In this lecture based on his recently published book ‘Neither Settler nor Native: The Making and Unmaking of Permanent Minorities’ (HUP, 2020), Prof. Mahmood Mamdani argues that the nation-state and the colonial state created each other. In case after case around the globe — from the New World to South Africa, Israel to Germany to Sudan — the colonial state and the nation-state have been mutually constructed through the politicization of a religious or ethnic majority at the expense of an equally manufactured minority.
The model emerged in North America, where genocide and internment on reservations created both a permanent native underclass and the physical and ideological spaces in which new immigrant identities crystallized as a settler nation. In Europe, this template would be used by the Nazis to address the Jewish Question, and after the fall of the Third Reich, by the Allies to redraw the boundaries of Eastern Europe’s nation-states, cleansing them of their minorities. After Nuremberg the template was used to preserve the idea of the Jews as a separate nation. By establishing Israel through the minoritization of Palestinian Arabs, Zionist settlers followed the North American example. The result has been another cycle of violence.
Neither Settler nor Native offers a vision for arresting this historical process. Prof. Mamdani rejects the “criminal” solution attempted at Nuremberg, which held individual perpetrators responsible without questioning Nazism as a political project and thus the violence of the nation-state itself. Instead, political violence demands political solutions: not criminal justice for perpetrators but a rethinking of the political community for all survivors — victims, perpetrators, bystanders, beneficiaries — based on common residence and the commitment to build a common future without the permanent political identities of settler and native. Prof. Mamdani points to the anti-apartheid struggle in South Africa as an unfinished project, seeking a state without a nation.
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About the Speaker
Mahmood Mamdani is the Herbert Lehman Professor of Government in the Department of Anthropology and Political Science and the School of International and Public Affairs at Columbia University, where he was also director of the Institute of African Studies from 1999 to 2004. He received his PhD from Harvard University in 1974 and specializes in the study of African history and politics. His works explore the intersection between politics and culture, a comparative study of colonialism since 1452, the history of civil war and genocide in Africa, the Cold War and the War on Terror, and the history and theory of human rights. Prior to joining the Columbia faculty, Mamdani was a professor at the University of Dar-es-Salaam in Tanzania (1973–1979), Makerere University in Uganda (1980–1993), and the University of Cape Town (1996–1999).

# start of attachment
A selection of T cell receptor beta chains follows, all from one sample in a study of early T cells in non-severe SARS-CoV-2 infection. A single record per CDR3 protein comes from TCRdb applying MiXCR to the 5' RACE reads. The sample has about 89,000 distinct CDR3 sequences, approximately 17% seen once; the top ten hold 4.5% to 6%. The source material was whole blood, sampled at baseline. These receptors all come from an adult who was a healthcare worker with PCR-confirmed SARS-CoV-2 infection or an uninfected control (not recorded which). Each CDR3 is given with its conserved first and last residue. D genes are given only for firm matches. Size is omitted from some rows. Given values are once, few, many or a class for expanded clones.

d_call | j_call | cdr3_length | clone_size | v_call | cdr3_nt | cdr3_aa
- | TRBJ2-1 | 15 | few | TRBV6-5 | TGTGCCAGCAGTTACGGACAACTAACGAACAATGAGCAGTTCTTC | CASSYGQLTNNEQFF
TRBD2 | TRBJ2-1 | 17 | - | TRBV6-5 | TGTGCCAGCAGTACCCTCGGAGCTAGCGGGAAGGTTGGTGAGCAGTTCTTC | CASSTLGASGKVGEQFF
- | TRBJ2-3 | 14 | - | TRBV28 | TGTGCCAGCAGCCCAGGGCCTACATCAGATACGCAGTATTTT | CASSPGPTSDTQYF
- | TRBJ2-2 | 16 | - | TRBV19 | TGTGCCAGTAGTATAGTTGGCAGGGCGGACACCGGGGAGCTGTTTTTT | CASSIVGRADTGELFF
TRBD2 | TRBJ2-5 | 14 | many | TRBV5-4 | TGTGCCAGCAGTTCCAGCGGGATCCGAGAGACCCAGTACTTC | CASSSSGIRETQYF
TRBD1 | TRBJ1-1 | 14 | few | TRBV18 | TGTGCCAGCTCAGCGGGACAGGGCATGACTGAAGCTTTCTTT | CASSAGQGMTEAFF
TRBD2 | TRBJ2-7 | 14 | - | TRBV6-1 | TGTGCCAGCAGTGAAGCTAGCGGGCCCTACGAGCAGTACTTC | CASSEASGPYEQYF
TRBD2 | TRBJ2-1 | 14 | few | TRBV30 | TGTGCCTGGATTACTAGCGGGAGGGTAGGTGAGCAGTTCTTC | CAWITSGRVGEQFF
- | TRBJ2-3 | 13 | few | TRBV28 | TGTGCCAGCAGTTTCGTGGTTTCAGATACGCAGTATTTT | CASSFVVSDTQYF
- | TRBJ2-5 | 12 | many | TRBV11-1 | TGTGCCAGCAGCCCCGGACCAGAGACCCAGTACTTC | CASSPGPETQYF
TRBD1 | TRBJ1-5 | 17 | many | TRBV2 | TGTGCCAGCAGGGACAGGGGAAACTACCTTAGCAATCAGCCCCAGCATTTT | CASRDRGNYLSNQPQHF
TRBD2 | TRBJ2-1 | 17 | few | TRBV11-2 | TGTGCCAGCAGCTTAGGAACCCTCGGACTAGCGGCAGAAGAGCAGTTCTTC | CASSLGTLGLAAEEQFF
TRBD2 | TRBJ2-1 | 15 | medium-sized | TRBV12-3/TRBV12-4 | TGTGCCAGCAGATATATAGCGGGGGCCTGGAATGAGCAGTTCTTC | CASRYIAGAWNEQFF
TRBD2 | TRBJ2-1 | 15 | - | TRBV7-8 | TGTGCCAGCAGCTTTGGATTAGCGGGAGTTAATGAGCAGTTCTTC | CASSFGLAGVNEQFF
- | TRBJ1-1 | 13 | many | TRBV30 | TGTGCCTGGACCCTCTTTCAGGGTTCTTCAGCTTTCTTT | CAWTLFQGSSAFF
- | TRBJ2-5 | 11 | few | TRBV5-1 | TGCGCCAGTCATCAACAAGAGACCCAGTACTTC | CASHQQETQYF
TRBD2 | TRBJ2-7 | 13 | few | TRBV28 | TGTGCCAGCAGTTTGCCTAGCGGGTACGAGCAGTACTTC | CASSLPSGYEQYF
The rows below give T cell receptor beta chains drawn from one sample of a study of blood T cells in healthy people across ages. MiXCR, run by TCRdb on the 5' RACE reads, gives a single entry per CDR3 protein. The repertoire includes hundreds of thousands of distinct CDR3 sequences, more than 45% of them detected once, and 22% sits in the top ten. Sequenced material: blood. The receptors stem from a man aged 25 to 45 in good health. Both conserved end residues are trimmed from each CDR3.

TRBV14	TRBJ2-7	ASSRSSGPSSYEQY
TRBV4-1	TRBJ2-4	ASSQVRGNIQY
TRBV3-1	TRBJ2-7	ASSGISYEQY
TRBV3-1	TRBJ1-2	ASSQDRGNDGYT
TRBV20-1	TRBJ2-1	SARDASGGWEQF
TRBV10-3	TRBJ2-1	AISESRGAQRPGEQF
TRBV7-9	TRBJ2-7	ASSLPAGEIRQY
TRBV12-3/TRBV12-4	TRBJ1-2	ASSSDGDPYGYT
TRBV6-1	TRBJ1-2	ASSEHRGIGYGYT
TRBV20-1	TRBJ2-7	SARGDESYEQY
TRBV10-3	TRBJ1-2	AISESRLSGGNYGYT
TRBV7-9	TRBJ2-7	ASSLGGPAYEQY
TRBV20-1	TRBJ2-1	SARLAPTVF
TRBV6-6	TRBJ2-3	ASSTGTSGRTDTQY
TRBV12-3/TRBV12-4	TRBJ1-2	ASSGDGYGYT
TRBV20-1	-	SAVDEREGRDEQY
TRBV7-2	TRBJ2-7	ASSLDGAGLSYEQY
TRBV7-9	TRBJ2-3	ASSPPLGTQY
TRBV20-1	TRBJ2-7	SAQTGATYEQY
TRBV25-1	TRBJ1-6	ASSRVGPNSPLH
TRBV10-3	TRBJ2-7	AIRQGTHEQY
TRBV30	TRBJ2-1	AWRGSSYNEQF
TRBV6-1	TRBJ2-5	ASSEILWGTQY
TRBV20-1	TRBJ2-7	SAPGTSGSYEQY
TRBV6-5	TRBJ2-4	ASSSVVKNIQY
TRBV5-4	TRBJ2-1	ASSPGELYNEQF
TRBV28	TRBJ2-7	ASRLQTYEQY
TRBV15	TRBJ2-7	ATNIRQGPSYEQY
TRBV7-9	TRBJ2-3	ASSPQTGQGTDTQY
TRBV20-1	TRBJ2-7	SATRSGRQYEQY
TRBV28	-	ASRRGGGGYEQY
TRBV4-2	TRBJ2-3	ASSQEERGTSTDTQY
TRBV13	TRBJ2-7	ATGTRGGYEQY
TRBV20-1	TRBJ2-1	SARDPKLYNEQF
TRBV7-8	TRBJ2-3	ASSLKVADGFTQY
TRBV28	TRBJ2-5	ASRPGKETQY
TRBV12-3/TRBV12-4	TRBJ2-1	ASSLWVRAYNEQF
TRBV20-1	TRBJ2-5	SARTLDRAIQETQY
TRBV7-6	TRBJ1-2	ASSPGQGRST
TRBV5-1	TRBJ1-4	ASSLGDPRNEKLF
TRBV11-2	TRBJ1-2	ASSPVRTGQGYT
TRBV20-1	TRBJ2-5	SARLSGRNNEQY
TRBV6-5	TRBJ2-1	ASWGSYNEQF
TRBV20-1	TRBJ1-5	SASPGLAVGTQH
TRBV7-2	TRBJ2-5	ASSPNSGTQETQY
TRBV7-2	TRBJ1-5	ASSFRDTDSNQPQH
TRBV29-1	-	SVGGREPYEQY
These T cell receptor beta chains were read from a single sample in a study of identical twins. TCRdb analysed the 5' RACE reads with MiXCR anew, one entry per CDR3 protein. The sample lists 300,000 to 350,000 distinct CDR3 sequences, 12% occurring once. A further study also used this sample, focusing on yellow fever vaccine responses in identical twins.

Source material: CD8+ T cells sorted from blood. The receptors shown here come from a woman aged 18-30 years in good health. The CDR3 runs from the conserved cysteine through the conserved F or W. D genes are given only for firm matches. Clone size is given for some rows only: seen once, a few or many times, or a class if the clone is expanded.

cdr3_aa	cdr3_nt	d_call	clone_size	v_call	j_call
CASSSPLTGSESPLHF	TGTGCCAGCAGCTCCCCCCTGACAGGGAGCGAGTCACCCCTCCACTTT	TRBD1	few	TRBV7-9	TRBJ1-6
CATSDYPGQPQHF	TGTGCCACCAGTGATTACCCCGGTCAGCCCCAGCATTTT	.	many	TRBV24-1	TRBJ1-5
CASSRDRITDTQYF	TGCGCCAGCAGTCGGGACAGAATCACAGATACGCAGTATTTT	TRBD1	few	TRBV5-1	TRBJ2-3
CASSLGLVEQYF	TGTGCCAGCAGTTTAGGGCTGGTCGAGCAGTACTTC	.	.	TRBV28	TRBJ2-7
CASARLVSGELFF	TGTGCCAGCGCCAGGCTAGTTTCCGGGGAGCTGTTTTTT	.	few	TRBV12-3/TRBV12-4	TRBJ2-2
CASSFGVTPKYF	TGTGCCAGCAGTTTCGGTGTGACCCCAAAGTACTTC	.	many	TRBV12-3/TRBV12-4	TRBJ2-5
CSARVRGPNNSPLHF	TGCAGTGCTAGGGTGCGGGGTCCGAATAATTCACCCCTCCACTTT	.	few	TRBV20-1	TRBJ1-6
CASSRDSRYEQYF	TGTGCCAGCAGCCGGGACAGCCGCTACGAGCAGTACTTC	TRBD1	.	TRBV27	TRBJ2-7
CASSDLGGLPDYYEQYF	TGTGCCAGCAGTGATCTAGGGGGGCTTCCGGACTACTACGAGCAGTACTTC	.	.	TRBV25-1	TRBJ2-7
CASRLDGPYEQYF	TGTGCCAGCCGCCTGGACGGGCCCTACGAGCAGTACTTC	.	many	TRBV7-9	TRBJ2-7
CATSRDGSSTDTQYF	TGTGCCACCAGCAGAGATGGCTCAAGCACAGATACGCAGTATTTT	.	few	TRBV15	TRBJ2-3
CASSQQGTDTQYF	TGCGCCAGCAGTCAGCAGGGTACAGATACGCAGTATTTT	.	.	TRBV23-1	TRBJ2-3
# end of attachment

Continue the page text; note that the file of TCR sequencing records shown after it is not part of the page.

Prof. Mamdani has received numerous awards and recognitions, including being listed as one of the “Top 20 Public Intellectuals” by Foreign Policy (US) and Prospect (UK) magazine in 2008. From 1998 to 2002, he served as President of CODESRIA (Council for the Development of Social Research in Africa). His essays have appeared in the New Left Review and the London Review of books, among other journals.
He teaches courses on: major debates in the study of Africa; the modern state and the colonial subject; the Cold War and the Third World; the theory, history, and practice of human rights; and civil wars and the state in Africa.
Prof. Mamdani’s books include Neither Settler nor Native: The Making and Unmaking of Permanent Minorities; Saviors and Survivors: Darfur, Politics, and the War on Terror (2009); Good Muslim, Bad Muslim: America, the Cold War and the Roots of Terror (2004); When Victims Become Killers: Colonialism, Nativism and Genocide in Rwanda (2001); Citizen and Subject: Contemporary Africa and the Legacy of Late Colonialism (1996), which was awarded the Herskovitz Prize of the African Studies Association; Politics and Class Formation in Uganda (1976); From Citizen to Refugee(1973); and The Myth of Population Control: Family, Class and Caste in an Indian Village (1972).